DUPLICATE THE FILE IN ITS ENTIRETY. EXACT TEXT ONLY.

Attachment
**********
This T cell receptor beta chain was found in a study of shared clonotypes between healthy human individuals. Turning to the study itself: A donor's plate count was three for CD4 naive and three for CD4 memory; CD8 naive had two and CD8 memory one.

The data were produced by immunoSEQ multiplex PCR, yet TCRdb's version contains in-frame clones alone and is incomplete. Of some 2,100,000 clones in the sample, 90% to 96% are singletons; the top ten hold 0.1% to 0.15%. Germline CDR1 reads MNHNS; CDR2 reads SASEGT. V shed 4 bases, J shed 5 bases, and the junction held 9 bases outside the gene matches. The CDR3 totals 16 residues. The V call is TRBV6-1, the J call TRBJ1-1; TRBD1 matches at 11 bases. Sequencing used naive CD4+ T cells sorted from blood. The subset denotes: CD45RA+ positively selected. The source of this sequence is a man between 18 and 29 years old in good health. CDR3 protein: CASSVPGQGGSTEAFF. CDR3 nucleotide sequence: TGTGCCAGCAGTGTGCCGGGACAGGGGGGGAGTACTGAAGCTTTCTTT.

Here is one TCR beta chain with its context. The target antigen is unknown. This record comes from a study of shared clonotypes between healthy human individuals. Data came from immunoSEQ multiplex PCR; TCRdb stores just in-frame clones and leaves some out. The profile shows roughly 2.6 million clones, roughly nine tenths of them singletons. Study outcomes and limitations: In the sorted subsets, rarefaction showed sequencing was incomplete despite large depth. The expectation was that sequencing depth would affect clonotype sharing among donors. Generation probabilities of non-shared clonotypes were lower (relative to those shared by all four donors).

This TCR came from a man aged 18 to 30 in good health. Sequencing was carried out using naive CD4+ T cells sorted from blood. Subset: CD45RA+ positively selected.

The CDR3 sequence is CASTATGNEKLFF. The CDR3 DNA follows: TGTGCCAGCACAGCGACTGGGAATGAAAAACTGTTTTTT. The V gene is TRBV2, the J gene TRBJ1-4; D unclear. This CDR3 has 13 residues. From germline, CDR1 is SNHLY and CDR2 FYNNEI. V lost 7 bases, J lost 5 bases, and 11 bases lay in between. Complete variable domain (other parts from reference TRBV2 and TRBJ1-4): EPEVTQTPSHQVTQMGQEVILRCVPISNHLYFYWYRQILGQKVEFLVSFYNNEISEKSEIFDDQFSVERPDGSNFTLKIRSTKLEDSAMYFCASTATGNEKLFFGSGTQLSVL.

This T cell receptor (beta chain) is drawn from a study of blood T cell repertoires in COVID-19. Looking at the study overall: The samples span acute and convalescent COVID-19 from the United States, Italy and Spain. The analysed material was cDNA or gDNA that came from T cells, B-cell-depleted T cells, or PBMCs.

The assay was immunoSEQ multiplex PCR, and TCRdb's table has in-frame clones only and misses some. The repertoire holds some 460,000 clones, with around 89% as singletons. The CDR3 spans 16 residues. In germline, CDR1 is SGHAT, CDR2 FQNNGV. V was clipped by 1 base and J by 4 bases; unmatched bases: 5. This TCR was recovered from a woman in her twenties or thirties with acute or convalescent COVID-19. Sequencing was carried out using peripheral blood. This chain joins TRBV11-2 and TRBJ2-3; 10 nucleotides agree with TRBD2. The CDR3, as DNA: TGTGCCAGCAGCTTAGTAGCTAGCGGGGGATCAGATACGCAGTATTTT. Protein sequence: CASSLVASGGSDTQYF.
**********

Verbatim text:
This T cell receptor beta chain was found in a study of shared clonotypes between healthy human individuals. Turning to the study itself: A donor's plate count was three for CD4 naive and three for CD4 memory; CD8 naive had two and CD8 memory one.

The data were produced by immunoSEQ multiplex PCR, yet TCRdb's version contains in-frame clones alone and is incomplete. Of some 2,100,000 clones in the sample, 90% to 96% are singletons; the top ten hold 0.1% to 0.15%. Germline CDR1 reads MNHNS; CDR2 reads SASEGT. V shed 4 bases, J shed 5 bases, and the junction held 9 bases outside the gene matches. The CDR3 totals 16 residues. The V call is TRBV6-1, the J call TRBJ1-1; TRBD1 matches at 11 bases. Sequencing used naive CD4+ T cells sorted from blood. The subset denotes: CD45RA+ positively selected. The source of this sequence is a man between 18 and 29 years old in good health. CDR3 protein: CASSVPGQGGSTEAFF. CDR3 nucleotide sequence: TGTGCCAGCAGTGTGCCGGGACAGGGGGGGAGTACTGAAGCTTTCTTT.

Here is one TCR beta chain with its context. The target antigen is unknown. This record comes from a study of shared clonotypes between healthy human individuals. Data came from immunoSEQ multiplex PCR; TCRdb stores just in-frame clones and leaves some out. The profile shows roughly 2.6 million clones, roughly nine tenths of them singletons. Study outcomes and limitations: In the sorted subsets, rarefaction showed sequencing was incomplete despite large depth. The expectation was that sequencing depth would affect clonotype sharing among donors. Generation probabilities of non-shared clonotypes were lower (relative to those shared by all four donors).

This TCR came from a man aged 18 to 30 in good health. Sequencing was carried out using naive CD4+ T cells sorted from blood. Subset: CD45RA+ positively selected.

The CDR3 sequence is CASTATGNEKLFF. The CDR3 DNA follows: TGTGCCAGCACAGCGACTGGGAATGAAAAACTGTTTTTT. The V gene is TRBV2, the J gene TRBJ1-4; D unclear. This CDR3 has 13 residues. From germline, CDR1 is SNHLY and CDR2 FYNNEI. V lost 7 bases, J lost 5 bases, and 11 bases lay in between. Complete variable domain (other parts from reference TRBV2 and TRBJ1-4): EPEVTQTPSHQVTQMGQEVILRCVPISNHLYFYWYRQILGQKVEFLVSFYNNEISEKSEIFDDQFSVERPDGSNFTLKIRSTKLEDSAMYFCASTATGNEKLFFGSGTQLSVL.

This T cell receptor (beta chain) is drawn from a study of blood T cell repertoires in COVID-19. Looking at the study overall: The samples span acute and convalescent COVID-19 from the United States, Italy and Spain. The analysed material was cDNA or gDNA that came from T cells, B-cell-depleted T cells, or PBMCs.

The assay was immunoSEQ multiplex PCR, and TCRdb's table has in-frame clones only and misses some. The repertoire holds some 460,000 clones, with around 89% as singletons. The CDR3 spans 16 residues. In germline, CDR1 is SGHAT, CDR2 FQNNGV. V was clipped by 1 base and J by 4 bases; unmatched bases: 5. This TCR was recovered from a woman in her twenties or thirties with acute or convalescent COVID-19. Sequencing was carried out using peripheral blood. This chain joins TRBV11-2 and TRBJ2-3; 10 nucleotides agree with TRBD2. The CDR3, as DNA: TGTGCCAGCAGCTTAGTAGCTAGCGGGGGATCAGATACGCAGTATTTT. Protein sequence: CASSLVASGGSDTQYF.